When talking about depression-era-inspired country, there’s usually a few failsafe terms freely bandied about the subject: ‘lazy midsummer days porch jams,’ ‘last call saloon music,’ ‘murder balladry,’ ‘torch song country,’ ‘hurtin’ music,’ and the like. Thing is, with Linda McRae’s third solo effort, these are more truisms than clichés.
With this local roots songstress’ nods to the lineage of Kitty Wells to Loretta Lynn still as intact and as confident as ever, McRae’s music bridges the gap between such icons in the genre as Patsy Cline to Oh Susanna without missing a step or coming off glib. Meanwhile, McRae’s odes to music from our grandparents’ time make modern-day listeners nostalgic for a time that only ever really existed in Westerns and Gunslinger serials. But we don’t mind that at all.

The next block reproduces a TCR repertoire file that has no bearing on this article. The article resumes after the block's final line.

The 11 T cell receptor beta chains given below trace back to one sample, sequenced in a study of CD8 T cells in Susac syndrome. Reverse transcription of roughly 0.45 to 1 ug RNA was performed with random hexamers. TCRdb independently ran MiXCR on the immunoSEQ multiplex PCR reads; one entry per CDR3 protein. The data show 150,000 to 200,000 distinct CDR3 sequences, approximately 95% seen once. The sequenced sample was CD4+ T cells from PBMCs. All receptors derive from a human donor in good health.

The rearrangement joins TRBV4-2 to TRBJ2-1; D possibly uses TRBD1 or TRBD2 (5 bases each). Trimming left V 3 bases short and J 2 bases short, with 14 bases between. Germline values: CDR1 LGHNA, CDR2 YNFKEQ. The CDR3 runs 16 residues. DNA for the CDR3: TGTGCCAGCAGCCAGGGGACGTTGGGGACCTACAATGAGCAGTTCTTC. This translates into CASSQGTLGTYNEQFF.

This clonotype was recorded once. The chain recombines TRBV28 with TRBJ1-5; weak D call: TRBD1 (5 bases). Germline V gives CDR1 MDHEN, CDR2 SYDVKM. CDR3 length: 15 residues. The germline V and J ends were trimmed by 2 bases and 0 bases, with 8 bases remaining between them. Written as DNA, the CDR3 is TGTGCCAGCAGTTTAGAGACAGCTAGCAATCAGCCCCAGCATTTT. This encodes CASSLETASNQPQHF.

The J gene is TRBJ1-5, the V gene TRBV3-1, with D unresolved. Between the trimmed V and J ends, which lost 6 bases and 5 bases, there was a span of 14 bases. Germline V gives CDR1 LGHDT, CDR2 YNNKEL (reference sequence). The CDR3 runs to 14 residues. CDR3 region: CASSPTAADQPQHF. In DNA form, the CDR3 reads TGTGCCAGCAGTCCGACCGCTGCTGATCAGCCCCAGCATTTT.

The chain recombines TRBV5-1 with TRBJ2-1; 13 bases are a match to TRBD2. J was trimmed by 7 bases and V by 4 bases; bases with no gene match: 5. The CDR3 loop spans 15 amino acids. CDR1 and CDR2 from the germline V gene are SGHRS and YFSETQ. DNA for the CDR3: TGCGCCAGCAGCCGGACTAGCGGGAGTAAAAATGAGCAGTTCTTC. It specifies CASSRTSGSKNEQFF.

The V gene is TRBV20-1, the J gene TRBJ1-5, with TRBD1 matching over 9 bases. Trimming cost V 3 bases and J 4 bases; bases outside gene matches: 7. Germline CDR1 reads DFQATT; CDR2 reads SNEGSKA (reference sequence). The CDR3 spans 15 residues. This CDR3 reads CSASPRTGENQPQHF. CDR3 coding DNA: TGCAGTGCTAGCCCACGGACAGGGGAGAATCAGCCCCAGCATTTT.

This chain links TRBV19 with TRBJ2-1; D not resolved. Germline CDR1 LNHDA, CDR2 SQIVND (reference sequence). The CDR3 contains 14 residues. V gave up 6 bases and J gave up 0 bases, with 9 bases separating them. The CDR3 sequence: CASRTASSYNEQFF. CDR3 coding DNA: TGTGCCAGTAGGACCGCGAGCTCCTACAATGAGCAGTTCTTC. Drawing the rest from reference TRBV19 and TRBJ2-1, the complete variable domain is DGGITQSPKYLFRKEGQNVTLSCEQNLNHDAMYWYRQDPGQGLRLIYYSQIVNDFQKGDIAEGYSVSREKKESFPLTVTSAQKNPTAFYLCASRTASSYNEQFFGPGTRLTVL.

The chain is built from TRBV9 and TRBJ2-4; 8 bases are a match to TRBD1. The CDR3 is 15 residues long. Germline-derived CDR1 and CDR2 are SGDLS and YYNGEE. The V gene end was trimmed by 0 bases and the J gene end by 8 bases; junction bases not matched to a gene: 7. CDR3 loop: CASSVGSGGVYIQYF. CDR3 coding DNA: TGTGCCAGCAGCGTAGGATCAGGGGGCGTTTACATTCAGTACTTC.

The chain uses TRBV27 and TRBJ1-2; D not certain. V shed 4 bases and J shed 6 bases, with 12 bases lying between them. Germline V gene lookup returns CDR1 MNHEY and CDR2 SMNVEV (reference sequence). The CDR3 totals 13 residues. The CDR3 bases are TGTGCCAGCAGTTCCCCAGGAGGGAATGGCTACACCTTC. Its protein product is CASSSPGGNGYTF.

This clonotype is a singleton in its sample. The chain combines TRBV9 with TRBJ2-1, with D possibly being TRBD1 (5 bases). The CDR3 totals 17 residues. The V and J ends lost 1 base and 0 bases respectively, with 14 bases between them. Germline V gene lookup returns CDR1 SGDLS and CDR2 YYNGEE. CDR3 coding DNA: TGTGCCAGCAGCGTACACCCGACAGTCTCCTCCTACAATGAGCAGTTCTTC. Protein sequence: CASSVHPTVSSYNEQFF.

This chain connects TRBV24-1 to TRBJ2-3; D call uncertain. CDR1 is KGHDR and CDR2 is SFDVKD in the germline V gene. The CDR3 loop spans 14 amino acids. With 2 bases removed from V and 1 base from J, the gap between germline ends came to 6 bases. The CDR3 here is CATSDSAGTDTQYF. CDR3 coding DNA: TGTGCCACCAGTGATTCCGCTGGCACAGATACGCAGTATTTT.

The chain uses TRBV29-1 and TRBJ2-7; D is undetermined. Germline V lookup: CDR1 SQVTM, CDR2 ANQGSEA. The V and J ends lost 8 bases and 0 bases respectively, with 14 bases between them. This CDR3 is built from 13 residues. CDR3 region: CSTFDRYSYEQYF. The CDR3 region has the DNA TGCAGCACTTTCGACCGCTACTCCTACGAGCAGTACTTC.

However, this album would not be what it is without the group of local semi-regulars from McRae’s previous two solo efforts. It features Paul Pigat on upright bass, Canadian Country Hall of Fame artist Gary Fjellgard on background vocals and Stephen Nikleva on guitar and mandolin, among others. This is yet another McRae recording that has the easygoing feel of old musical pals getting together to jam for an afternoon, tell stories and reminiscence. We reap the benefits of the seeds of creativity she and her crew work diligently to sew.